SSSJ PosterWith the arrival and operation of a mobile digitization lab to scan archival materials on site, it was hardly business as usual in the Special Collections Office for two weeks this past January. This project was part of the Metropolitan New York Library Council (METRO) Culture in Transit initiative, which aims to broaden access to New York City’s cultural heritage by providing free digitization services to cultural heritage institutions, one component of which is to bring a mobile digitization lab and staff to the institution and scan the materials on site.

The Archives was quick to see the benefit of such a program for some of its oversized materials, which are not only cumbersome to bring to patrons to view in its Reading Room, but also would be difficult to send to a vendor for offsite digitization. Coincidentally, METRO was eager for a project with oversized materials to test its mobile copy-stand camera and new LED lights. So they responded enthusiastically to the Archives’ expression of interest in the program.

“They contacted us almost immediately and seemed ready to schedule it,” recalls YU Archivist Deena Schwimmer, who directed the project for the Library. “We had to postpone a bit as we had no work space because of the renovation, but thankfully we were able to agree upon a mutually convenient time in January.”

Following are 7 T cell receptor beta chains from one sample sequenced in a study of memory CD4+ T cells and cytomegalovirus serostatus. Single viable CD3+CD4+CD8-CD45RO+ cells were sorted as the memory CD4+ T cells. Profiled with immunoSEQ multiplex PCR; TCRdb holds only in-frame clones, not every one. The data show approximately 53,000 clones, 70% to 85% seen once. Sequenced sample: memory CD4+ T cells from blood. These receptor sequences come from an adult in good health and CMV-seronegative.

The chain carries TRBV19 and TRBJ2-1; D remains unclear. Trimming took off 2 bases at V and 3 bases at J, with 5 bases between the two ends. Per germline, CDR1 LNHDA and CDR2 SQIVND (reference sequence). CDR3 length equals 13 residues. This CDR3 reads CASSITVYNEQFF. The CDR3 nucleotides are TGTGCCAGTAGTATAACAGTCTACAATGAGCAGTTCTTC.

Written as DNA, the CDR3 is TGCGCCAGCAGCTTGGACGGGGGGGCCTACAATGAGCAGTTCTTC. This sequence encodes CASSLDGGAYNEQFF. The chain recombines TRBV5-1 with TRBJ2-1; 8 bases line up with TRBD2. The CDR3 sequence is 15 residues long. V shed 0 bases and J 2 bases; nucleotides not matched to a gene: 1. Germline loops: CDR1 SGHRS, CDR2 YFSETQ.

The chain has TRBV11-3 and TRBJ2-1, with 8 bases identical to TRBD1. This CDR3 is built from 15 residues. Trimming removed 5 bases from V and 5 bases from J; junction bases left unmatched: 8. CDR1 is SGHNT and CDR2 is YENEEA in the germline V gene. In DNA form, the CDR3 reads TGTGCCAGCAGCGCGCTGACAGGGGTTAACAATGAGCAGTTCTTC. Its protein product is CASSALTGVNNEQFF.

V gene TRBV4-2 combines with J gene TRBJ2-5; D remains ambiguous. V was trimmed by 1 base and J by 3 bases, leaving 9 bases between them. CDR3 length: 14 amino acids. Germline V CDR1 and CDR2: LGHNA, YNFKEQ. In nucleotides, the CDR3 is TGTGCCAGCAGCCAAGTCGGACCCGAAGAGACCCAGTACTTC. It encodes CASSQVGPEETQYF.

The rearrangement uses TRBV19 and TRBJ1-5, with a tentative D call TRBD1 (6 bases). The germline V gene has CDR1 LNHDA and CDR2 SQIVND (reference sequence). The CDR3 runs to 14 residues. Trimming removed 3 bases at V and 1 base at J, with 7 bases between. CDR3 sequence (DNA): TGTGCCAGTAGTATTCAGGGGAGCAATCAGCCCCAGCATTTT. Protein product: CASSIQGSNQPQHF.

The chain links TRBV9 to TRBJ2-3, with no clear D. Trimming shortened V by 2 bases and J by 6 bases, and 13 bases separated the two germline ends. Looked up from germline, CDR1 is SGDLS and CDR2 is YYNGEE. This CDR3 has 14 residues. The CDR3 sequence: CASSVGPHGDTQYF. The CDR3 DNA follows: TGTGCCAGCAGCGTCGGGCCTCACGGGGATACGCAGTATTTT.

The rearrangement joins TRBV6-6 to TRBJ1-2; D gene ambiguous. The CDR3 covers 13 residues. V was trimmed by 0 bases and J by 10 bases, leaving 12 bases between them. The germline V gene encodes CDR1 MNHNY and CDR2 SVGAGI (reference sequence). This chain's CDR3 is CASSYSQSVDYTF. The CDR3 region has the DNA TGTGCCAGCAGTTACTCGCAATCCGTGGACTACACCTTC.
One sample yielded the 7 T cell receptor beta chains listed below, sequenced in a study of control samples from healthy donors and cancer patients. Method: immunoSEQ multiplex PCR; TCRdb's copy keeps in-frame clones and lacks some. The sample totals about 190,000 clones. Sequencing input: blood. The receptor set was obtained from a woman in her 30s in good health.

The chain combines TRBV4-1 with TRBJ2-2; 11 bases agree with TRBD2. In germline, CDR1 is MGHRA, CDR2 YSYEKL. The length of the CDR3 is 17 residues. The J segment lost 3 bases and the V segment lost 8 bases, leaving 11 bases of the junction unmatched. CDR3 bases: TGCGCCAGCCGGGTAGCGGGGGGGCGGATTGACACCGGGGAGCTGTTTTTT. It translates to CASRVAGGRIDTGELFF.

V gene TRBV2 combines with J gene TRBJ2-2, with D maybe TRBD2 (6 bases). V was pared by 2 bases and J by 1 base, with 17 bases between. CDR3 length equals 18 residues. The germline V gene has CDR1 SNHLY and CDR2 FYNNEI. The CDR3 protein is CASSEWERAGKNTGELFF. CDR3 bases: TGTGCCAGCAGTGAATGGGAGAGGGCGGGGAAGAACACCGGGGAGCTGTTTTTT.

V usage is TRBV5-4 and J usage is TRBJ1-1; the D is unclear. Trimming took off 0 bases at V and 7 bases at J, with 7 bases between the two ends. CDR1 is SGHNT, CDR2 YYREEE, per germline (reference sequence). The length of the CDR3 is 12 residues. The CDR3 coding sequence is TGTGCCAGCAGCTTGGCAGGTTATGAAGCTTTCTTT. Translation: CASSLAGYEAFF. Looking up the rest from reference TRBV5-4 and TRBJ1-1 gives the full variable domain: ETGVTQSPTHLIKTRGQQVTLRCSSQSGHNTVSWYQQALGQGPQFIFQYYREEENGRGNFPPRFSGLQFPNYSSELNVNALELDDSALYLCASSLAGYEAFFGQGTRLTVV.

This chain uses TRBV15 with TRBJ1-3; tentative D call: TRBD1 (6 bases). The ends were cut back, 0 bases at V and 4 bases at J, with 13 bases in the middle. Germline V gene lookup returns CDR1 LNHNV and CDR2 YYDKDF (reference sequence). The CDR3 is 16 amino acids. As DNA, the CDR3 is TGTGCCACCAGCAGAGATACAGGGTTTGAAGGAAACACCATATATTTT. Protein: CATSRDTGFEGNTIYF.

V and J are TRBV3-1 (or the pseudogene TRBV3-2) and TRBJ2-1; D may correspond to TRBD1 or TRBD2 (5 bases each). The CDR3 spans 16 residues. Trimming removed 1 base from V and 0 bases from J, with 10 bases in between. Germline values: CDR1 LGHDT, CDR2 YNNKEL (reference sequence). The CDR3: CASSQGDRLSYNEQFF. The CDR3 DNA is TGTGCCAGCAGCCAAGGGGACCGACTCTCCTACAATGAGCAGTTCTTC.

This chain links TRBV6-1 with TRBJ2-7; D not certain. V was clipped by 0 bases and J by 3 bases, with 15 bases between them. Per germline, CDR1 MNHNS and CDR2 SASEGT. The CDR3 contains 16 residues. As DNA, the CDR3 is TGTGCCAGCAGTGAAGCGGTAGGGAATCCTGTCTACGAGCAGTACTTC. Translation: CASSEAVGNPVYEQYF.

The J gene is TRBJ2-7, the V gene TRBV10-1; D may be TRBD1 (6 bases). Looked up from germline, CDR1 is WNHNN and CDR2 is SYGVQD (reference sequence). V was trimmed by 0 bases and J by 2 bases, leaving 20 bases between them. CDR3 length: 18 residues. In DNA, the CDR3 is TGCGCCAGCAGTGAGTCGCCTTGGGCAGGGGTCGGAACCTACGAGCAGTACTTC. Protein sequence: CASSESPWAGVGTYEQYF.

And so METRO’s capable and resilient Mobile Digitization Specialist braved the coldest weather (to date) and set up a lab in the Special Collections Office, where the collection of 177 posters from the Student Struggle for Soviet Jewry (SSSJ) Records were digitally photographed. The collection will be available through METRO’s digital collections website, as well as through the Digital Public Library of America, providing widespread open access. As part of the project agreement, Yeshiva also received copies of the images, which are accessible through its Digital Library.

SSSJ was a pioneer in the movement to oppose the persecution of Jews in the Soviet Union, which eventually became a worldwide campaign lasting until the dissolution of the Soviet Union in 1991 and resulting in the emigration of over a million Soviet Jews. In addition to copies of printed posters that served as publicity for the organization and its mission, this collection contains a large number of unique, hand drawn placards used by participants at rallies and protests in support of Soviet Jewry. It is part of the larger SSSJ collection of photographs, printed material, case files of Soviet Jews, administrative records, and audio and video recordings held by the Yeshiva University Archives.

Here’s the link to view the entire collection.

Using the Copystand

Using the Copystand

For more information about the Archives’ SSSJ collection, view the Finding Aid for it.
For more on how the copy-stand was used to digitize this collection, read the METRO blogpost on it.

 

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